Spirulina Cultivation

A tip from a reader led the magazine to make this inquiry into spirulina cultivation.


| March/April 1981



068 spirulina cultivation - growing tank

The extreme alkalinity of the water used in spirulina cultivation caused the paint to peel away from the sides of this tank.


PHOTO: DAVID LAMPE

The idea of eating seaweed has—for a long time now—been included among the standard jokes referring to natural food "fanatics" who'll consume almost anything (no matter how unpalatable it may be) in pursuit of glowing health.

Recent developments, however, indicate that the jest may soon turn on its tellers! The fact is that algae could well become an increasingly familiar part of everyone's diet, as the soaring costs of producing and transporting "traditional" foodstuffs force people to look for alternative sources of nutrition. Among the many "future foods" now under investigation, single-celled marine plants stand out as potential sources of protein that are both easy and inexpensive to cultivate, highly productive, and amazingly nutritious.

Scientists began to investigate the notion of using algae as food in the 1950's and 60's, but most early research involved only the green varieties Chlorella and Scenedesmus. Unfortunately, such types presented problems in the areas of growth, harvesting, and digestibility, so their culture was gradually abandoned in favor of another, less troublesome species.

That variety—the probable algal superstar of the 80's—is Spirulina platensis, blue-green algae which have long been part of the diets of human beings. (The microscopic plants were eaten by the Aztecs in pre-Columbian Mexico and are consumed today by healthy Africans living on the shores of Lake Chad.) Even though Spirulina —which is composed of strings of tiny single cells, attached end-to-end to form a spiral shape—is especially well adapted to natural alkaline lakes in arid climates, its growth is no longer limited to such areas. In fact, research teams in several parts of the world are now using closed pond systems for spirulina cultivation, often on marginal land that would be totally unsuitable for most kinds of conventional agriculture.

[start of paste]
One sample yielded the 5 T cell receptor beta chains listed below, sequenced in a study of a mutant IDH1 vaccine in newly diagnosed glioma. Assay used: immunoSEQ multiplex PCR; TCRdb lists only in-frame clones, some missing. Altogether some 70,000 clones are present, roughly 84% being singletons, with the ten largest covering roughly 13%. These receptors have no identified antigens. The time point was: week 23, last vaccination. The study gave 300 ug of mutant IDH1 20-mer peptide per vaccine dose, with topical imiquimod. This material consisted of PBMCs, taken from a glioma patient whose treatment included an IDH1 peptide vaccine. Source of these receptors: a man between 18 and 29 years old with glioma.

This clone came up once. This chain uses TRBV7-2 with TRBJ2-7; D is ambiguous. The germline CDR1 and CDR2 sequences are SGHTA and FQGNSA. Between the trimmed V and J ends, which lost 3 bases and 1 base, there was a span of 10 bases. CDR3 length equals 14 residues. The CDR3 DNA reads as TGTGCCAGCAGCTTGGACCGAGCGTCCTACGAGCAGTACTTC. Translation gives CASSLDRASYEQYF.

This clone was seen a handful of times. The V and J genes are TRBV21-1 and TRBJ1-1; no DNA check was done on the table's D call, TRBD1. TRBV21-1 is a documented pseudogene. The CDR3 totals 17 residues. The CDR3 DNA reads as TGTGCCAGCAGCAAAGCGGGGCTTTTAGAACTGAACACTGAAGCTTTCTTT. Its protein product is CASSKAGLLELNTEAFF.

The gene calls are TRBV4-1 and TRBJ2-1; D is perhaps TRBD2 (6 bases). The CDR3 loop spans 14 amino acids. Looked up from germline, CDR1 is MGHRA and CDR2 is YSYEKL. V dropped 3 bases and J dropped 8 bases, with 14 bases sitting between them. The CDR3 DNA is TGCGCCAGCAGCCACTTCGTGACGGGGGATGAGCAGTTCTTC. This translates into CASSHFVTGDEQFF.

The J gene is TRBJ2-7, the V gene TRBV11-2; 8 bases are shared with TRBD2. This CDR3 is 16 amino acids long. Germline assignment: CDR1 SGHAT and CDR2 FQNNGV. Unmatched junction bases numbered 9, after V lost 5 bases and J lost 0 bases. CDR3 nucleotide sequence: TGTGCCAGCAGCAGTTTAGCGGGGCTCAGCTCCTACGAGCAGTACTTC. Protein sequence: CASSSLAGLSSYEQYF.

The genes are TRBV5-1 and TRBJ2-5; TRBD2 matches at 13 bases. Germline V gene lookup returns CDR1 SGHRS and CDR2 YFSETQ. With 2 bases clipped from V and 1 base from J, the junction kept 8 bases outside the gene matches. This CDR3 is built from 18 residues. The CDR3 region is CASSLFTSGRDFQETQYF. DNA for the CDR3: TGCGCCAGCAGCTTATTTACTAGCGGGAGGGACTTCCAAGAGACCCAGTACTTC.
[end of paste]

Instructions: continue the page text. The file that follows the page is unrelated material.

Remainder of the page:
A Nutritional Gold Mine

According to many theories, the bluegreen algae were among the first forms of plant life to appear on the earth some billions of years ago. They're about the simplest to produce, most nutritious food source we could ever hope to find. Among the many varieties of such primitive plants, Spirulina scores incredibly high on a nutritional scale: It's rich in vitamins A and E, and the B-complex (in fact, this species is the highest nonanimal source of B-12, a vitamin that's often difficult to obtain in a vegetarian diet), and has an impressive array of trace minerals.

Spirulina is also chock-full of protein, containing a whopping 65-70% by dry weight (as compared to the approximately 35% protein content of soybeans and 45% of brewer's yeast). Furthermore, the algae provide complete protein, containing all of the eight essential amino acids that the body cannot manufacture.

margaret bhadungzong
1/8/2013 3:35:48 AM

The Boonsom Sprulina Farm in Mae Wang, Chiang Mai, northern Thailand has been producing fine quality spirulina since the late 1980's. We welcome all visitors to learn more about this wonderful food product. Margaret Bhadungzong


spirulina
4/6/2010 3:17:00 AM

I have recently started to use the herb Hippophaes after I have used Spirulina for quite some time. I don't see any major differences but they say that Hippophaes is stronger. I am using the following product: http://www.superfoods.gr/EN/submenu.php?cat=2






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